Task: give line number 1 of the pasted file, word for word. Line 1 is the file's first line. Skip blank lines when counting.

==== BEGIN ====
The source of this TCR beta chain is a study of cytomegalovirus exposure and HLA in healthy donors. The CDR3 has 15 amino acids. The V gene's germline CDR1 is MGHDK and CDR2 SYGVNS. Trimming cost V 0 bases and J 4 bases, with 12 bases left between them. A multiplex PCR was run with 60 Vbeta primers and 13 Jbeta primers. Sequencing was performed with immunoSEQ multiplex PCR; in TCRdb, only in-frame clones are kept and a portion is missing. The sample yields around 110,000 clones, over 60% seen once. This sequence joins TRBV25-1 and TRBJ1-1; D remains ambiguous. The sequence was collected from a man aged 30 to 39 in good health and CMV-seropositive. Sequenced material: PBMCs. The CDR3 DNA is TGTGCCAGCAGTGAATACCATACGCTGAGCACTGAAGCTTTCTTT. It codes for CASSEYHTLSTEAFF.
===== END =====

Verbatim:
The source of this TCR beta chain is a study of cytomegalovirus exposure and HLA in healthy donors. The CDR3 has 15 amino acids. The V gene's germline CDR1 is MGHDK and CDR2 SYGVNS. Trimming cost V 0 bases and J 4 bases, with 12 bases left between them. A multiplex PCR was run with 60 Vbeta primers and 13 Jbeta primers. Sequencing was performed with immunoSEQ multiplex PCR; in TCRdb, only in-frame clones are kept and a portion is missing. The sample yields around 110,000 clones, over 60% seen once. This sequence joins TRBV25-1 and TRBJ1-1; D remains ambiguous. The sequence was collected from a man aged 30 to 39 in good health and CMV-seropositive. Sequenced material: PBMCs. The CDR3 DNA is TGTGCCAGCAGTGAATACCATACGCTGAGCACTGAAGCTTTCTTT. It codes for CASSEYHTLSTEAFF.